By Christina VanGinkel
I love taking snapshots. Some are actually quite good. Others are so-so. Some, I might like, but I am unsure what to do with them. Some might land in my scrapbooks; others end up blown up in size and framed as gifts for the grandparents or aunts and uncles. Some might even land on my very own walls as forms of what my own idea of art is. It was with this last idea in mind that prompted me to delve further into the technique of Multi Exposure Collages once I came across an image that someone else had made.
The picture that I saw was of a forest scene interwoven with a very nice snapshot of a large whitetail buck. The exposure of the piece was such that it gave the scene a very dreamlike feel. I absolutely loved it. When the photographer who had created the piece told me that I could accomplish this same technique at home with nothing more than a couple of photographs, my computer, and a graphics program that held the capability to do so, I was stunned. I have been an amateur photographer for so many years now that I lost count a long time ago, yet somehow I had never really noticed this technique in any of the many graphics programs I have, or if I saw a finished piece, it must not have been intriguing enough to catch my attention. That was until I came across the collage of the forest and whitetail. In effect, a Multi Exposure Collage allows you to layer several photographs, yet still see the elements of each snapshot.
I decided that I would love to try to create my own multi exposure collage, and I had a couple of perfect pictures in mind. Just recently, I had snapped a few very early morning shots of the cloudy sky and their dramatic pink color as the sun rose, and the very same morning I had been lucky enough to take a picture of a black bear sow up a tree. I thought that the image of the sow, superimposed on one of the pink cloud sunrise shots would be an ideal match to try this technique.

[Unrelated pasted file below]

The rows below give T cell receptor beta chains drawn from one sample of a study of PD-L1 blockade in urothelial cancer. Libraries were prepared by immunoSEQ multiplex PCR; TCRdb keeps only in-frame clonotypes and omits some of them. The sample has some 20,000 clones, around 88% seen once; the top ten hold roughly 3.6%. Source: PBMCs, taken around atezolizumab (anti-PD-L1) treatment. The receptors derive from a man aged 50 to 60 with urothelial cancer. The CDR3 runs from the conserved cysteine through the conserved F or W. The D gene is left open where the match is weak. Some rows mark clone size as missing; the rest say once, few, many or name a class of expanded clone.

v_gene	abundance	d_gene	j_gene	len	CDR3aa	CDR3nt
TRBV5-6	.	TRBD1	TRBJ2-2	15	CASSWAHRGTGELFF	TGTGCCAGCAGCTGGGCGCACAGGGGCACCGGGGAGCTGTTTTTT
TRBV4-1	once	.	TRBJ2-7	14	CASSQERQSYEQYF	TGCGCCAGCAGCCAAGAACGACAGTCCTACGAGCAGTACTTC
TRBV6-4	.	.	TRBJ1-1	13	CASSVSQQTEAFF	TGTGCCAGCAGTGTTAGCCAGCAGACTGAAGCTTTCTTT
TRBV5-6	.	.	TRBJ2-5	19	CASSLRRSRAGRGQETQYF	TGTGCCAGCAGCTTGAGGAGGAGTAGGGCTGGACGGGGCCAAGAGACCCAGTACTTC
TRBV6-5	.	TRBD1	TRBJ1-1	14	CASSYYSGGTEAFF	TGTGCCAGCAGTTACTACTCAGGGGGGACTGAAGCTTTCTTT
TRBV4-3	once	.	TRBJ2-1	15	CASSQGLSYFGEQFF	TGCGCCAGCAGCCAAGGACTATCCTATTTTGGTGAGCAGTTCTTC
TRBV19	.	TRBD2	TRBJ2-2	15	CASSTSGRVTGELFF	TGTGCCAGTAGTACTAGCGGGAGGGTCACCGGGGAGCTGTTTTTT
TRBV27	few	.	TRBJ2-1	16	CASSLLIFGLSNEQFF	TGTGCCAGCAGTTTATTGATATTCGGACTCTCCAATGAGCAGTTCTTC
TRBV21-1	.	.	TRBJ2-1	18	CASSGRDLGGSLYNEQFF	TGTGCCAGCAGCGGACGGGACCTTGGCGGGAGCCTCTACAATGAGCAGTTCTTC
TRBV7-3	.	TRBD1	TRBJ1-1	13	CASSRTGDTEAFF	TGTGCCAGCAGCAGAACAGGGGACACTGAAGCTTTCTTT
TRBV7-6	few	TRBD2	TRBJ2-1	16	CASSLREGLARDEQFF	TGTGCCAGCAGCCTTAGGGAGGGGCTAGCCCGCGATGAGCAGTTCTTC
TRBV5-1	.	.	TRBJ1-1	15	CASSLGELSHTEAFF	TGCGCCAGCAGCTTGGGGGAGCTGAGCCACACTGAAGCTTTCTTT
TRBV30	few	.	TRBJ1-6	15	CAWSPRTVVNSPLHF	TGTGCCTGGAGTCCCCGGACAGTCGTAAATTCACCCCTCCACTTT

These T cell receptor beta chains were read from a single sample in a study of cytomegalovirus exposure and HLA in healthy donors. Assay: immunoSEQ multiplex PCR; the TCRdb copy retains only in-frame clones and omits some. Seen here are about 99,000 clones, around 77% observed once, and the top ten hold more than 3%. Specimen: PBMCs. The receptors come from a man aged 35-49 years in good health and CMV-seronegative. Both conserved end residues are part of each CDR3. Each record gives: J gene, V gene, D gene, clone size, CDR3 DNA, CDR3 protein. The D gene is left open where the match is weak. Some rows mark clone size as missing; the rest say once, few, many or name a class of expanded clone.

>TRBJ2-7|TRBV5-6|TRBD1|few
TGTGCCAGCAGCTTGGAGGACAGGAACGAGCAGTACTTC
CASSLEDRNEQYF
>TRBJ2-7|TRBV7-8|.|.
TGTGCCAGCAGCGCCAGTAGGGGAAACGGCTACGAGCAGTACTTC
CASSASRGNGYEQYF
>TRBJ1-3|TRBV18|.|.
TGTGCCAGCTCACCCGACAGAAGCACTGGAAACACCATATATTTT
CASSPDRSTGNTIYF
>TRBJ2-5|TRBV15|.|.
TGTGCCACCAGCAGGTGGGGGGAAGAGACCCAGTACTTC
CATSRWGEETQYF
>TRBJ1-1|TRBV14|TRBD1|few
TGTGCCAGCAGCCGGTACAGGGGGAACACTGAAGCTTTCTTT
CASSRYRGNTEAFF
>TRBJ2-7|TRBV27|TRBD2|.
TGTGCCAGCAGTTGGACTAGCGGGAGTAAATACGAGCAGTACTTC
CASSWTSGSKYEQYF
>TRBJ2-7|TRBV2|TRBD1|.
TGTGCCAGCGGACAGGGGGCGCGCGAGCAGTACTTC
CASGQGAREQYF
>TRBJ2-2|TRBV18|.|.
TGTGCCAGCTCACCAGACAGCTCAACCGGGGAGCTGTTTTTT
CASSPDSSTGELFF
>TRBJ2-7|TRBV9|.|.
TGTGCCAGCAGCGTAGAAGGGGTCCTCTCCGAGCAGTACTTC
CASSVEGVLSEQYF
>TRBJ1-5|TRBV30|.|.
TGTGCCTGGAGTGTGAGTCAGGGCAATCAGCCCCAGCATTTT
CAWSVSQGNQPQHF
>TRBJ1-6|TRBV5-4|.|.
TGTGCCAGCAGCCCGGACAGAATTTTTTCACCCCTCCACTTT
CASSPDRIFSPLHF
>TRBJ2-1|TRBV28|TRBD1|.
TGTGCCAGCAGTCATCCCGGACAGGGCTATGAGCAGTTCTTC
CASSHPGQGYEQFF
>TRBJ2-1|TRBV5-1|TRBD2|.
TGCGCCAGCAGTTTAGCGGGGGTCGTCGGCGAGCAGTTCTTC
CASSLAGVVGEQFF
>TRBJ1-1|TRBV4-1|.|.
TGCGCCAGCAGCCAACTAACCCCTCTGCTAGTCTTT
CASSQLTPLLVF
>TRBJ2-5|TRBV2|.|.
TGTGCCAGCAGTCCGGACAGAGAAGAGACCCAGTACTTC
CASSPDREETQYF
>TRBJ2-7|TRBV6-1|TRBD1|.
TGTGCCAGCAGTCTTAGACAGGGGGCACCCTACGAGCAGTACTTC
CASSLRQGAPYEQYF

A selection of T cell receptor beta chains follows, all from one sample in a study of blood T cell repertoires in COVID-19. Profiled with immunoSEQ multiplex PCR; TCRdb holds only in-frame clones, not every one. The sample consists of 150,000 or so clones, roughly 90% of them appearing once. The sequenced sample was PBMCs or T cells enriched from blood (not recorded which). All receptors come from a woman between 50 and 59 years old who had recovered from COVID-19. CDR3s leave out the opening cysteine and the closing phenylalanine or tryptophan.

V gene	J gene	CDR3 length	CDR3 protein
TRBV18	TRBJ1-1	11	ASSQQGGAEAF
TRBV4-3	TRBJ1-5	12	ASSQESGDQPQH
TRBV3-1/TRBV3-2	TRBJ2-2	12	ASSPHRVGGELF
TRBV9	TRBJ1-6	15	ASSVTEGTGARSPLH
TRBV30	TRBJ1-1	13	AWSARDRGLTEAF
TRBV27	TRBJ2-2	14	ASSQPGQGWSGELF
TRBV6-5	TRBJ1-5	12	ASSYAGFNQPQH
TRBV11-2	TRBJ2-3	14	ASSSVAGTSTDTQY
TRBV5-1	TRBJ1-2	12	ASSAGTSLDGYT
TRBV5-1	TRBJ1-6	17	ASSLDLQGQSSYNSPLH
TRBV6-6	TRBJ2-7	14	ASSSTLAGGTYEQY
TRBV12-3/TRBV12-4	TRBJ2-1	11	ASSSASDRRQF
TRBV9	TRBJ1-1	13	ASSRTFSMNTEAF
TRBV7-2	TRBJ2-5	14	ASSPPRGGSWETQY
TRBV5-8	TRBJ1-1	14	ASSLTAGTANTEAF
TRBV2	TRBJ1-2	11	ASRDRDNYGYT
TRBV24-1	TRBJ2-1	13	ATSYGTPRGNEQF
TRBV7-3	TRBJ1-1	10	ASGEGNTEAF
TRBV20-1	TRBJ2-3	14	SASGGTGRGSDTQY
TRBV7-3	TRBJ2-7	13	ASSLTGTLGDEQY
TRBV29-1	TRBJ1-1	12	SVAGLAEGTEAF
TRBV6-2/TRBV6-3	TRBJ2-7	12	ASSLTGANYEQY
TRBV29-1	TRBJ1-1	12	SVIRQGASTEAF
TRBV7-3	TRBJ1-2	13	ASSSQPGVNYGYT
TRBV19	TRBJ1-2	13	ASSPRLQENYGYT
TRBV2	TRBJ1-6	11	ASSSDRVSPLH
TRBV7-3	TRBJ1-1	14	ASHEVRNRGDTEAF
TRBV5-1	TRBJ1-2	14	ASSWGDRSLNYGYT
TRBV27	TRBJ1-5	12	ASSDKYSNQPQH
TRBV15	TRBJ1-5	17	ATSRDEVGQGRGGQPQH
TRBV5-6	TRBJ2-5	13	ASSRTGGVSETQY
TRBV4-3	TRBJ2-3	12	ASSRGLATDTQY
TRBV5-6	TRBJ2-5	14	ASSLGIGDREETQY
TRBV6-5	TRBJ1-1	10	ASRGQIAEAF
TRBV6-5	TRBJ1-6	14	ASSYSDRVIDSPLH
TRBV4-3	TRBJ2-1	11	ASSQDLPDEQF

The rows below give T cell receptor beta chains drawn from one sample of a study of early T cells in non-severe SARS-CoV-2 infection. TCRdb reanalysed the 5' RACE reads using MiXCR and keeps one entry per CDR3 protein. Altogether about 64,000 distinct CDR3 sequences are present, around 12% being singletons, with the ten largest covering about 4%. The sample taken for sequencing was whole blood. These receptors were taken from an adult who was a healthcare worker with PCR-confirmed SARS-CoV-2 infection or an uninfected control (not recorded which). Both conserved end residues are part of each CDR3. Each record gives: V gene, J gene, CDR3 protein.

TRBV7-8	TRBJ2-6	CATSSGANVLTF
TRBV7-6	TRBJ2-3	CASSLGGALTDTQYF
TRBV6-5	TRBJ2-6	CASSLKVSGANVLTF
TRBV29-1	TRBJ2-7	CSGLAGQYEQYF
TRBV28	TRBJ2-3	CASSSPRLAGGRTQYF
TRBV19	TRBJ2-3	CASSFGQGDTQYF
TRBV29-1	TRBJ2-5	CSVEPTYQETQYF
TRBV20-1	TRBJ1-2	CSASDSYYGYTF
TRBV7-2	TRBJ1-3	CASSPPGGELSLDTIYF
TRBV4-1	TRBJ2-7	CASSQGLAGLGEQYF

Looking through the software installed on my computer, I discovered that Picasa 2, a free download available via the Internet, actually had the capability to create a simple multi exposure collage. I simply chose the pictures I wanted, from the various files that they were stored in, and put a hold on them in the included picture tray. Once I had selected the snapshots, I wanted to use, I simply clicked Collage from the buttons across the bottom of the programs front page. From there, I had a choice of three different types of collages, which one happened to be the multi exposure I was interested in. I was able to use two or more snapshots, though I was limited on any real fine-tuning.
Still, the results were fun to see, and I tried several different combinations before I created a collage that might not have been as good as the first one I saw that intrigued me so, but that was nonetheless pretty good if I must say so myself.
If you love to experiment with your digital photos, and are bored with the more basic cropping, contrasts, and red eye removal tools, check to see if your graphics software is capable of helping you create your own multi exposure collage. If not, download Picasa 2 free and try it. Now that I have tried it, I am brimming with numerous ideas for even more collages. Some I might be able to do via Picasa 2, while others might require a more refined graphics program. Either way, I now realize that if I have been missing a technique as interesting and as fun as the Multi Exposure Collage, I wonder what other method of altering digital photographs that I might be missing with just as interesting results. For now though, I have to go and pick up a couple of frames, as the results of my sunrise and sow in the tree turned out so well, I plan to frame and hang one in my living room, and give another one as a gift to friend who enjoys the local bear population as much as I do.